Jerome Dillon’s Producing Debut

By Stephanie Jorgl

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Jerome Dillon On the tail of over half a decade in the band Nine Inch Nails (NIN), former drummer/multi-instrumentalist Jerome Dillon has just released a sonic masterpiece called “nearLY: reminder.” This beautiful soundtrack-meets-rocktronic record started as an attempt on Dillon’s part to sonically recreate a recurring dream he’d had for years.

Dillon engaged top talent for the project, including singer Claudia Sarne (formerly of 12 Rounds) for lead vocals, and friend Brett Pierce (who has worked under both Basil Poledouris and Tim Boyle) to co-produce and engineer the record. Dillon’s friend Greg Dulli — formerly of the band Afghan Whigs — also contributed vocals to a track.

The Dream and the Name
In explaining the nearLY project name and his recurring dream, Dillon says, “I could come up with a really artsy-fartsy answer for the capitalized letters, but it would be bullshit. The name nearLY itself was directly related to a recurring dream (or nightmare) that I was attempting to document musically through the record.”

His dream was actually a very peaceful one that took a few years to play itself out. “I kept getting a bit further along the path every time I had the dream, so I thought that it must be trying to tell me something,” he says. “And for about the last year of it, the dream ended with me accepting an invitation to drown myself in a very serene and calm body of water. Without sounding too bleak or depressing, the name ’nearLY’ just seemed to represent where we’re ALL heading: to the end of our time here.”

Upon first listen, you truly feel yourself swept into Dillon’s heavy and intoxicating dream, lulled in by sweet, yet sad melodies, and driven forward by Dillon’s impeccable producing skills which use the percussive elements of every sound and the space around those sounds to carry you through every song and into the next. This album will be an extreme treat for anyone who enjoys the hypnotic sedation of a full album’s worth of overwhelming dark melodies and string arrangements woven in with spooky guitars and amazing percussive production.

It’s often been said that drummers make the best producers and here Dillon definitely proves this again, taking his pre-NIN skills from working alongside composers like Basil Poledouris and composing with acts like Howlin’ Maggie, and delivers an album with enough well thought out breaks and production that listeners will surely be disappointed when they have to go back to listening to other current releases of similar genres.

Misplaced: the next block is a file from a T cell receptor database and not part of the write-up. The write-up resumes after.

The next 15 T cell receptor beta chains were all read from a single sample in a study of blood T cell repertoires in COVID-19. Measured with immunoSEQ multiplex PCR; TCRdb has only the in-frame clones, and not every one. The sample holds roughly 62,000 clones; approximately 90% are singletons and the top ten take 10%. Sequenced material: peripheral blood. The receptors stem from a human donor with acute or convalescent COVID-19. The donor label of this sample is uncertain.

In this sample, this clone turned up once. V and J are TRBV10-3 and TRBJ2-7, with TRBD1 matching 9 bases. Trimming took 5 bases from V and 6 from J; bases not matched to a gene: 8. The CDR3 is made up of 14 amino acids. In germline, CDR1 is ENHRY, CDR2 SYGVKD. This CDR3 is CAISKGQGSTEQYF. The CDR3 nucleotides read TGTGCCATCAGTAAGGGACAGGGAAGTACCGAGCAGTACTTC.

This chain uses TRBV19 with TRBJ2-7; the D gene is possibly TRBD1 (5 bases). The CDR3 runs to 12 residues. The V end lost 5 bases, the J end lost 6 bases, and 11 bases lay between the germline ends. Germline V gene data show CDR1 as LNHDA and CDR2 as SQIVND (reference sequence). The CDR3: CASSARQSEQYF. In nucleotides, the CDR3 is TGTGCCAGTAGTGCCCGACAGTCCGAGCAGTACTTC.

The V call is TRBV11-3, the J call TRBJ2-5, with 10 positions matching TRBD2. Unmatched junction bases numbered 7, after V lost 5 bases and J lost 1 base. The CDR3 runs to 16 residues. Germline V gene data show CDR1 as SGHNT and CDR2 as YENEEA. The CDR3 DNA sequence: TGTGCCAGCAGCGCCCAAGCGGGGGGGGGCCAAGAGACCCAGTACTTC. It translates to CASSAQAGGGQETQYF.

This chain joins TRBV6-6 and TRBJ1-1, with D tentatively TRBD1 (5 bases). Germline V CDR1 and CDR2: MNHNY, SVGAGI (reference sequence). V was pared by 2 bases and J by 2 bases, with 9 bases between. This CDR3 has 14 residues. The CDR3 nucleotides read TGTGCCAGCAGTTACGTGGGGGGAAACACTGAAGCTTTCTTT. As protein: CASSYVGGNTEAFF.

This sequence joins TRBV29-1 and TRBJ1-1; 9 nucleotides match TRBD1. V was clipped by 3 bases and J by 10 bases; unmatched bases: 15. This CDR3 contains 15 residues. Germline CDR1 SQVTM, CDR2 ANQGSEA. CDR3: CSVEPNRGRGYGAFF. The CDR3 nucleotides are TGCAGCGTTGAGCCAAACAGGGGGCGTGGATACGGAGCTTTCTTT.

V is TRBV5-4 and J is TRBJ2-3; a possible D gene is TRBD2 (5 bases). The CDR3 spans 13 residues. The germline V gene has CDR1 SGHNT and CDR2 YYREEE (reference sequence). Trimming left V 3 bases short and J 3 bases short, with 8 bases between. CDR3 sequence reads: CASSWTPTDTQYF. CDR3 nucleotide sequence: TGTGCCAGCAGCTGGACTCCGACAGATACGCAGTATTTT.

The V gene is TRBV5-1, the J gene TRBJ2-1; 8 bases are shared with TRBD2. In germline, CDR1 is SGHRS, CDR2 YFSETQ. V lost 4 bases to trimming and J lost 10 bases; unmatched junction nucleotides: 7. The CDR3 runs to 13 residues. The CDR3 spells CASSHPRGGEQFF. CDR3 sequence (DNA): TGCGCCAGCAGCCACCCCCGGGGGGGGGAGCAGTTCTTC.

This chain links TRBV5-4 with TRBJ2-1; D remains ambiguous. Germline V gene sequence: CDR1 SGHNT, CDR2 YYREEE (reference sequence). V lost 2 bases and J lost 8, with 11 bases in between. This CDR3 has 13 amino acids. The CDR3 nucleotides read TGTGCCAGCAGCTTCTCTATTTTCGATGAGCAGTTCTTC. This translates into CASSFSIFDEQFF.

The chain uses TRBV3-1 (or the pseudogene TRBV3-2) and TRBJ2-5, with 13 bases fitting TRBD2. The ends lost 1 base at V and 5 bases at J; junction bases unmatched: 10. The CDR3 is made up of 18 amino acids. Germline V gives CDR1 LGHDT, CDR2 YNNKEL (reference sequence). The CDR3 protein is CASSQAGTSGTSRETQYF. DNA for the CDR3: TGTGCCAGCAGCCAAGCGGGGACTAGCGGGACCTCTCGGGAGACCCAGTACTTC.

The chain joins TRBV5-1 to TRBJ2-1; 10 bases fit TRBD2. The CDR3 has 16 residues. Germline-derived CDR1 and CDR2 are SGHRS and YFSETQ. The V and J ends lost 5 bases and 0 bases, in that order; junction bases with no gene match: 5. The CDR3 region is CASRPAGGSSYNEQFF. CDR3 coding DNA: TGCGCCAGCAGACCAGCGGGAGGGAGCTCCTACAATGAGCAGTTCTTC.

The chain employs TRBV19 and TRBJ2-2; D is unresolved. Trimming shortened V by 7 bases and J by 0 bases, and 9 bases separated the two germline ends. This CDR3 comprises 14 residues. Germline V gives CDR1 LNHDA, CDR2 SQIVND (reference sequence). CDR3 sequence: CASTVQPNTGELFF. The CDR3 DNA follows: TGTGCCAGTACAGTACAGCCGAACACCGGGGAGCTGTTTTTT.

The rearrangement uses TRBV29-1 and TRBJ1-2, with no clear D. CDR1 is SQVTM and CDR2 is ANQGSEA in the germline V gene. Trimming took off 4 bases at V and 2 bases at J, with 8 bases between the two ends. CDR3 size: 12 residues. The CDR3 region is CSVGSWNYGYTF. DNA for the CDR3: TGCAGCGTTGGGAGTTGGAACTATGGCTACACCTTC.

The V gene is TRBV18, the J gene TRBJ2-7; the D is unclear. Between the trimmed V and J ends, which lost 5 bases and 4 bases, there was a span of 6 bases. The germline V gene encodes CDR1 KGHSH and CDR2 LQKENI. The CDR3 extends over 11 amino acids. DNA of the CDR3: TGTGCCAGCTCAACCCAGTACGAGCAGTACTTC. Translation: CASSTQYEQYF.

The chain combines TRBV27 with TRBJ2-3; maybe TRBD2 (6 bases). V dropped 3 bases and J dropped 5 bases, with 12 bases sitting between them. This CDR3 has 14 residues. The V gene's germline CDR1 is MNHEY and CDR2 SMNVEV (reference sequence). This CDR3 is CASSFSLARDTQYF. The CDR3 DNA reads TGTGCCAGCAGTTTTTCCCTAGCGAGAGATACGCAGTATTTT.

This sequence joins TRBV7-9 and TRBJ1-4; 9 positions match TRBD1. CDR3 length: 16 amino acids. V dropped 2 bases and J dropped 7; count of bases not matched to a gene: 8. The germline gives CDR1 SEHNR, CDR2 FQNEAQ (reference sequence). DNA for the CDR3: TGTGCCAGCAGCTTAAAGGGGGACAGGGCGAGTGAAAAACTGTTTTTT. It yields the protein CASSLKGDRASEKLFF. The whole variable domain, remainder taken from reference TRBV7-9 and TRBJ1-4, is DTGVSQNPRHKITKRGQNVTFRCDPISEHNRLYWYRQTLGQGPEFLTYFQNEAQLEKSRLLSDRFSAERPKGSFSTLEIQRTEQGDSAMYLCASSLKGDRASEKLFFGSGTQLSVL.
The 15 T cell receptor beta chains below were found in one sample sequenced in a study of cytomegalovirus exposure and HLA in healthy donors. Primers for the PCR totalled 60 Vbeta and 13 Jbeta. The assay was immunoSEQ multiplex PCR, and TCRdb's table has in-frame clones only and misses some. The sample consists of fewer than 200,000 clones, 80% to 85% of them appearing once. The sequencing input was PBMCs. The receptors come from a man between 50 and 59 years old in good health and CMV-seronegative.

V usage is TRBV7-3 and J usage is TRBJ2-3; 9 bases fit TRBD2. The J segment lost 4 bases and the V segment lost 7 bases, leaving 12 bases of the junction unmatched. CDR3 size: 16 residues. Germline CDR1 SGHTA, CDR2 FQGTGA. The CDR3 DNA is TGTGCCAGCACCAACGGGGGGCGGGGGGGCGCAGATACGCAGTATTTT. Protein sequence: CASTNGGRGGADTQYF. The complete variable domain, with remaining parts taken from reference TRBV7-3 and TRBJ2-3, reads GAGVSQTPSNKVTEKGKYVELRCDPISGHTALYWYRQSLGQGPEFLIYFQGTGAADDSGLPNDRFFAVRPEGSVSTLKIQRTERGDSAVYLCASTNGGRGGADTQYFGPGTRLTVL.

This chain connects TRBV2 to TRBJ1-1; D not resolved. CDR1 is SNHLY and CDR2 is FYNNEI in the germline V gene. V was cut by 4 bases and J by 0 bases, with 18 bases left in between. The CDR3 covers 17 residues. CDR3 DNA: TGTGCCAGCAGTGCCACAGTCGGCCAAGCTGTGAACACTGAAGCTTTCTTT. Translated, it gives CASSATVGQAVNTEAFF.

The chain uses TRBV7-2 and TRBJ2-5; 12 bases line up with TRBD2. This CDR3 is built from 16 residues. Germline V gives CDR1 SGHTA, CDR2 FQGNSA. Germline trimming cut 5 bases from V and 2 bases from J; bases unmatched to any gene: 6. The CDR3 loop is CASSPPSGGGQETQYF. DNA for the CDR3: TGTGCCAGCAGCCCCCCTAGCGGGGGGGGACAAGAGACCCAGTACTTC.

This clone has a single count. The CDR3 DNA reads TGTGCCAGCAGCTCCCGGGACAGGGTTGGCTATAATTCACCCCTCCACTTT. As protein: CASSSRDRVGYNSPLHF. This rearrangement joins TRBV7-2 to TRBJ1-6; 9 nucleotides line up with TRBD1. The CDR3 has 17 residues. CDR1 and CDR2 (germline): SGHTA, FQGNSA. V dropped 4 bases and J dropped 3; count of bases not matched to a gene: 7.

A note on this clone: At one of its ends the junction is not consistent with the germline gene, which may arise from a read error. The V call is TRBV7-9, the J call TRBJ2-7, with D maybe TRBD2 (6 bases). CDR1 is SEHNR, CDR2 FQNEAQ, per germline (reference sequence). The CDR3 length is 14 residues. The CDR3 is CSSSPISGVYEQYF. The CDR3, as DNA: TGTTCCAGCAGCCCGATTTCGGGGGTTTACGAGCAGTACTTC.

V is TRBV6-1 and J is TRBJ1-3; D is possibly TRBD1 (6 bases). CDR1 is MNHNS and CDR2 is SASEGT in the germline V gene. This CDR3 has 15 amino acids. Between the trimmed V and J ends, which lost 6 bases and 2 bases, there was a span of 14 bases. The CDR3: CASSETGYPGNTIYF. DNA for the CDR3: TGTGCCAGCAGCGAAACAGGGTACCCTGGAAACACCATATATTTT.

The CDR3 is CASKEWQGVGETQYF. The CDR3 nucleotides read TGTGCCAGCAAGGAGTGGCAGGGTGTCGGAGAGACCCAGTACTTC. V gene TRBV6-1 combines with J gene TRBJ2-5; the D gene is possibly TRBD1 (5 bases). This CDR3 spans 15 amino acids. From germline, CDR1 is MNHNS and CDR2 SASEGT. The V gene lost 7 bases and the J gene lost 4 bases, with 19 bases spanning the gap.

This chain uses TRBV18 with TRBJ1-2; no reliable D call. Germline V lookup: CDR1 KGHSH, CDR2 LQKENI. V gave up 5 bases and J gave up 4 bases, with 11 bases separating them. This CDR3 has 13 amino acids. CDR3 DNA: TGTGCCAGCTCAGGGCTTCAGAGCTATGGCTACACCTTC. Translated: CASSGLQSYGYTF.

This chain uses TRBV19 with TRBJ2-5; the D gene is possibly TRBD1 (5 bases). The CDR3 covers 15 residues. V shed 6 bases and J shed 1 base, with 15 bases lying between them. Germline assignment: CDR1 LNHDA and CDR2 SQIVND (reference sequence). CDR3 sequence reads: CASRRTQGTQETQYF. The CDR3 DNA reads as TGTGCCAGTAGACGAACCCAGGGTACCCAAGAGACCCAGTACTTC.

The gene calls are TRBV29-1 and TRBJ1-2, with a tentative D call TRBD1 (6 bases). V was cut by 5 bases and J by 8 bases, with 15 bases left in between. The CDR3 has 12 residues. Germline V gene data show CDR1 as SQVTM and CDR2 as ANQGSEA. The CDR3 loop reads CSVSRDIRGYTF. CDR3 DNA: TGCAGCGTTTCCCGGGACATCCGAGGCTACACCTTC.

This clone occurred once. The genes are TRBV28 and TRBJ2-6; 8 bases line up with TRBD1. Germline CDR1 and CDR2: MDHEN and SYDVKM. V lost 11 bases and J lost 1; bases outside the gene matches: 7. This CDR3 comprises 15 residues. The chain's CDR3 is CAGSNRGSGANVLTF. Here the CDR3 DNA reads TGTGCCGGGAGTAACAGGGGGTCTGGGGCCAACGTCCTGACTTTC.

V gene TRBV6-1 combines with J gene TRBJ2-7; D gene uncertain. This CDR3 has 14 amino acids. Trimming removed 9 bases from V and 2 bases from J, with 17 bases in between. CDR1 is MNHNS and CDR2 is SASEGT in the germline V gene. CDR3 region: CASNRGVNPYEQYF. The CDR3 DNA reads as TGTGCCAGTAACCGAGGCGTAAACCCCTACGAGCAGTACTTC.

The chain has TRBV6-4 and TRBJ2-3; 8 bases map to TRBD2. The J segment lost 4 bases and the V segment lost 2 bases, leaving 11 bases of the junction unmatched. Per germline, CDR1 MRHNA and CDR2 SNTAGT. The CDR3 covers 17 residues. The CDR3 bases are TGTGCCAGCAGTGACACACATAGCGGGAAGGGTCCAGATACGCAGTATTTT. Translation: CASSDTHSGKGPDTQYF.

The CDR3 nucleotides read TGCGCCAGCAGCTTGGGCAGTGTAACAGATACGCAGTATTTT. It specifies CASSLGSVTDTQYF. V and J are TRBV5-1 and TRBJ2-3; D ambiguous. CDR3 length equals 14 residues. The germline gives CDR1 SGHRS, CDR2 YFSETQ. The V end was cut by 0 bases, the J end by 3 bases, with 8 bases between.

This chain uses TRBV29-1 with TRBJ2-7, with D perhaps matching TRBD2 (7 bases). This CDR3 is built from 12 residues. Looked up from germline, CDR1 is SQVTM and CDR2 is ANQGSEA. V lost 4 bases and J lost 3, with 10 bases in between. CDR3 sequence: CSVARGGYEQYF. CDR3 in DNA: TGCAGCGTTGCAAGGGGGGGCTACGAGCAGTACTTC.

Producing Talents Unveiled
The collection of 12 songs takes you on a heavy journey through sonic elements reminiscent of dark, brooding acts like Pink Floyd, The Cure, Spiritualized and Dead Can Dance. Your emotions are touched, heightened, aggravated, unsettled, depressed, uplifted, confused, then enlightened, as well as euphorically calmed. There is nothing about this album that does not show off the previously undisplayed producing talents of Dillon.

Next page: Recording and Producing “nearLY: reminder”


1. Jerome Dillon’s Producing Debut
2. Recording and Producing “nearLY: reminder”
3. Dillon’s nearLY Project Released

Channeling Wisdom From Above
“I definitely learned a lot while I was working with Basil,” says Dillon, who worked with Poledouris on the soundtracks for “Love and Treason” and “Les Miserables.” “He definitely knows his way around a piano and he chose great orchestrators on the film projects that I was around for. He always writes from an intensely private and honest place as well.” However, when it came to writing the string arrangements for the ’nearLY’ record , it was a completely different musical situation than anything Dillon had ever worked on before.

“I did quite a bit of research and listened to a shitload of Vivaldi, Arvo Part and Jean Sibelius and then I just dove in head first,” explains Dillon. “I’m not a fan of string arrangements (especially on rock or pop records) that have a lot of melodic movement outside the structure or progressions of the song. In my opinion, it detracts from the immediacy of the emotion that’s trying to be conveyed or distracts the listener away from the most important thing: the lead vocal.”

Continued on next page

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More NIN Interviews
Recording “With Teeth”
Sound Design for NIN
Producer Alan Moulder
Remixer Chris Vrenna

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